How A Football Team Kept a City From Drowning

Reis ThebaultCorrespondent IJuly 1, 2008


Thousands of homes were destroyed by Hurricane Katrina. One house that was left standing, fractured, but still standing, was not the kind of home that you and I live in, but the kind of home in which 55 men play a children’s game and 72,003 people come and watch them.

However, on August 29, 2005, and for days after, that is not what the Louisiana Superdome was being used for. During this period of time this house gave shelter to 20,000 people who had lost their own.

I can only imagine what it would have been like to be there and to hear the crying babies and screaming people and to smell the waste and the water all the time.
How did they have the will to live in that hollow place that they called home,  knowing that, if their family was not with them, that they were most likely lost dead, or severely injured. But still they pushed on and found a way to survive.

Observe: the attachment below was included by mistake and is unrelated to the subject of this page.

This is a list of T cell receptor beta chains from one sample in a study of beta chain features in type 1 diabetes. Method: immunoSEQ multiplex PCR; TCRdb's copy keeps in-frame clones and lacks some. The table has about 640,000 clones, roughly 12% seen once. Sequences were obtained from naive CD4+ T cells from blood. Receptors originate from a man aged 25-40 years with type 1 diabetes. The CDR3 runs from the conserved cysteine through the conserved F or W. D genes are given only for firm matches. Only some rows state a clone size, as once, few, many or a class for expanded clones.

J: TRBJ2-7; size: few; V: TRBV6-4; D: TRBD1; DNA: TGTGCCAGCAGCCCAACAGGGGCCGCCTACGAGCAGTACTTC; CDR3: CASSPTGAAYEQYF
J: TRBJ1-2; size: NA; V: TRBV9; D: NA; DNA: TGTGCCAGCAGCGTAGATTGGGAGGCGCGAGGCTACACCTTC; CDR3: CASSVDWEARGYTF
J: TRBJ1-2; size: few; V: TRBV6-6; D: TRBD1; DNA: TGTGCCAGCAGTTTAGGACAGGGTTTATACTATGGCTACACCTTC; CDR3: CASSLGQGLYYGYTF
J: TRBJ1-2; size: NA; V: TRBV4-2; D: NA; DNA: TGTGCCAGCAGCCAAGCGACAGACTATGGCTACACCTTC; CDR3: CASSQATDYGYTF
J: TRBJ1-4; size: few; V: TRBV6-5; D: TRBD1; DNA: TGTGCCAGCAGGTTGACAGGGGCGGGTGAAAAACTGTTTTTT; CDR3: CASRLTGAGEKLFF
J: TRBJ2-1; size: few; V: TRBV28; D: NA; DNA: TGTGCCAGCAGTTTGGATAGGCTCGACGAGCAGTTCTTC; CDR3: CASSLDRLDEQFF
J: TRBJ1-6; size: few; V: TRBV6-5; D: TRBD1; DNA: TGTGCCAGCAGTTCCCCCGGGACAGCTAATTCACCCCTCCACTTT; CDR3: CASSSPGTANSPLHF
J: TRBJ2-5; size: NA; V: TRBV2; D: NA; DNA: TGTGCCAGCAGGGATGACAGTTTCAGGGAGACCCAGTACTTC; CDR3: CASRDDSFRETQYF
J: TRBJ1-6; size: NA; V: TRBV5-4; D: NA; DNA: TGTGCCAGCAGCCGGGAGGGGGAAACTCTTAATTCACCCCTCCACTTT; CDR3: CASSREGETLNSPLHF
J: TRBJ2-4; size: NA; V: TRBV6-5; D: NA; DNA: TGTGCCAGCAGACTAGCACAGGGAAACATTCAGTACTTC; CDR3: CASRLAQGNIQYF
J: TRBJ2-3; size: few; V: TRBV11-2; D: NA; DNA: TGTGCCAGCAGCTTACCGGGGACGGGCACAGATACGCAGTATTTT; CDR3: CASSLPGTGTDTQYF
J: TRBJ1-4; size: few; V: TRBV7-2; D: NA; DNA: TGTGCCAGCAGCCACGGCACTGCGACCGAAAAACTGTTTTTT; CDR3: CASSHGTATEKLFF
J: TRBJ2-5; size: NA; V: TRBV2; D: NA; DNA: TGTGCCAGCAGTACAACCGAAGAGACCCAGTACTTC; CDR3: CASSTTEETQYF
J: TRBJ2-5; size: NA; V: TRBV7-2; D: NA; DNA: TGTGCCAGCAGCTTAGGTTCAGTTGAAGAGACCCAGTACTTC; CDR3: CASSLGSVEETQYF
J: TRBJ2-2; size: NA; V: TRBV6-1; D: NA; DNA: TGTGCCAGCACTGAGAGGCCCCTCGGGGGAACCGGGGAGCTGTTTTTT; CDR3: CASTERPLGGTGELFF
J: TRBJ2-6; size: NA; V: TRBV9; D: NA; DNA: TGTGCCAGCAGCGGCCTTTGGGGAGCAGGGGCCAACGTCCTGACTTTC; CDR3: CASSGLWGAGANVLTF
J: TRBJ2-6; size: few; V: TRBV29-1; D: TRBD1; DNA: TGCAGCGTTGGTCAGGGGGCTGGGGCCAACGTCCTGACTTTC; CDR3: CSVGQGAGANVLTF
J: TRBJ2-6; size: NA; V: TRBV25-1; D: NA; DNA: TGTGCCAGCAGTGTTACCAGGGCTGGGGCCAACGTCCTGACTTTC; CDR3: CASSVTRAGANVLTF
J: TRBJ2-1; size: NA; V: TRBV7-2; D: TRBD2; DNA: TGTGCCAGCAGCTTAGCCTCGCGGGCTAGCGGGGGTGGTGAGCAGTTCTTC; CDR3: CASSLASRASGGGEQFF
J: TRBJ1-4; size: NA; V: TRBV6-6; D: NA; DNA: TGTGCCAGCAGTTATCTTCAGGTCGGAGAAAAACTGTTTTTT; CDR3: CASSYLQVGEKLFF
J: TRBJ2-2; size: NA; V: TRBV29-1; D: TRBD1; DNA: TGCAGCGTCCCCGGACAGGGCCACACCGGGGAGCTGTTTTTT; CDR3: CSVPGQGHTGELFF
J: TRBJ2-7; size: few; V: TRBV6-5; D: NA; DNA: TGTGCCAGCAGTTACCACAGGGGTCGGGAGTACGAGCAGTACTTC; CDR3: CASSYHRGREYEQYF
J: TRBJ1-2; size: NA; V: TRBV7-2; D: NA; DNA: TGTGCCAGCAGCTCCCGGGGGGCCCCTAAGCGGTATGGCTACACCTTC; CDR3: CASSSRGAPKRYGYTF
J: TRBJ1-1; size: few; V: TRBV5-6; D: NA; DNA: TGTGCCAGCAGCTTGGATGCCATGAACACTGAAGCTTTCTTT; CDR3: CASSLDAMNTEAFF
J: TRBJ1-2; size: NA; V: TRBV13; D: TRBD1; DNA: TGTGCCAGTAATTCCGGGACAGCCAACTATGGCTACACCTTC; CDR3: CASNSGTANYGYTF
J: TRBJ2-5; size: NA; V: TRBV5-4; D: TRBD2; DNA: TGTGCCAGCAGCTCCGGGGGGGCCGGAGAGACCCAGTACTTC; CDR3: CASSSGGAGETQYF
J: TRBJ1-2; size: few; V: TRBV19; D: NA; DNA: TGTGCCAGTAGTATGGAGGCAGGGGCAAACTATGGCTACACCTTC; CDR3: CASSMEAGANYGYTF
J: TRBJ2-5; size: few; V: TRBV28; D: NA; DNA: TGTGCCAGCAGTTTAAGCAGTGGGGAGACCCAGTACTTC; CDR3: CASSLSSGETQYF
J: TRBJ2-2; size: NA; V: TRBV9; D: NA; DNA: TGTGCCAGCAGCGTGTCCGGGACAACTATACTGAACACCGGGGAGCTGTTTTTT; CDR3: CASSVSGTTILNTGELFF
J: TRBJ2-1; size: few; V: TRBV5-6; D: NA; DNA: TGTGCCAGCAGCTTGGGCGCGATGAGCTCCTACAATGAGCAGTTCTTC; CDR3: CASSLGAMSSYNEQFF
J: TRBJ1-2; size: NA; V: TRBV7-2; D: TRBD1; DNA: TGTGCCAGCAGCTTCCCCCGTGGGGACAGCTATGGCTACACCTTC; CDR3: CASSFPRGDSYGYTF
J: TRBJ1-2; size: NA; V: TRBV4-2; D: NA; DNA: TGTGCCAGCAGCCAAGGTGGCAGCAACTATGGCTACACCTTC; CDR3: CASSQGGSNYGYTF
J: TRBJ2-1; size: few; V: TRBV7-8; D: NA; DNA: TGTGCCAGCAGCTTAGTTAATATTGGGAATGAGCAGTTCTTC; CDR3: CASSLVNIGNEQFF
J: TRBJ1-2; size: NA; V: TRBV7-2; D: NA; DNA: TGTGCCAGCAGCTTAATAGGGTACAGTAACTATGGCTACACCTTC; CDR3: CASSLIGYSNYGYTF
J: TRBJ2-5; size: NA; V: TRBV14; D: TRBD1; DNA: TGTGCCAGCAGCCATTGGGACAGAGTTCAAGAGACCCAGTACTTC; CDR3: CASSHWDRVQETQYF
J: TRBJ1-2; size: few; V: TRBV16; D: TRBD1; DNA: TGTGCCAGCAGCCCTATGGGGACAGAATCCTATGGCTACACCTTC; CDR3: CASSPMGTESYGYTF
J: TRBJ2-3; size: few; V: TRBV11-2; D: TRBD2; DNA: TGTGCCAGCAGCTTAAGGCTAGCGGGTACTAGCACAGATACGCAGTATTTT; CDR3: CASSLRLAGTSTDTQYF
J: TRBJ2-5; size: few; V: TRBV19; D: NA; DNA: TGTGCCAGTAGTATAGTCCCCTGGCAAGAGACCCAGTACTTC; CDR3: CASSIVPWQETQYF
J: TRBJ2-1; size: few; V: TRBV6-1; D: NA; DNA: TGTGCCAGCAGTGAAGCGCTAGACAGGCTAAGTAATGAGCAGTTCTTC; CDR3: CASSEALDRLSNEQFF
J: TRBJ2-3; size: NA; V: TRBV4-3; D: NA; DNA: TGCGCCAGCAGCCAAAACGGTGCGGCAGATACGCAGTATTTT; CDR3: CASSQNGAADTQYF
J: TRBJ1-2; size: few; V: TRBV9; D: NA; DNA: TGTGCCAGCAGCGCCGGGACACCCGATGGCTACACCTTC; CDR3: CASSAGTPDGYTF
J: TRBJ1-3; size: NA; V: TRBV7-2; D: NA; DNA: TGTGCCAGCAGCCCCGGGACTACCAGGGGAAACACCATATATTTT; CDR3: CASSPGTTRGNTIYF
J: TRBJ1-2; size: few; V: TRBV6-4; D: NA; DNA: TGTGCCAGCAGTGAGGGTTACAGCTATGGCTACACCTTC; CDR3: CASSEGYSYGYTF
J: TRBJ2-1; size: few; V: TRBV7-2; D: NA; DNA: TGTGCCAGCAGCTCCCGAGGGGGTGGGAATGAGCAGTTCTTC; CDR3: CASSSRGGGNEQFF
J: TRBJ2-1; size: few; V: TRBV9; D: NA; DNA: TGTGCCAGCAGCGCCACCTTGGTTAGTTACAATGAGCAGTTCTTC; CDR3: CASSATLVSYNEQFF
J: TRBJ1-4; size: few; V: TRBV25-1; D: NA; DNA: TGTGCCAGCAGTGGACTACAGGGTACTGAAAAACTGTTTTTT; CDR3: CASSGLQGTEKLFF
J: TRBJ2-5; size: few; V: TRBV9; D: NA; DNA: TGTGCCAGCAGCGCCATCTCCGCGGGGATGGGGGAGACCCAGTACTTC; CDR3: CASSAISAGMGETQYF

The New Orleans Saints returned to the Superdome, their home, on September 26, 2006, more than a year and 180 million dollars after the storm hit. Then, finally, the joyous time came for The Saints to come marching home.


Even now, one year later, I can still taste the gumbo and still feel the anxiety and hope lingering from the storm. Fans everywhere are holding signs that say, "We Believe", or, "Go Saints", then, at that moment, right before kickoff, something special happened, everyone who was watching that game smiled, at the exact same time. Even the thousands of people that were affected, who had little to smile about until now, beamed.


The Saints coming back home is not about a team, it is about giving all of North America hope.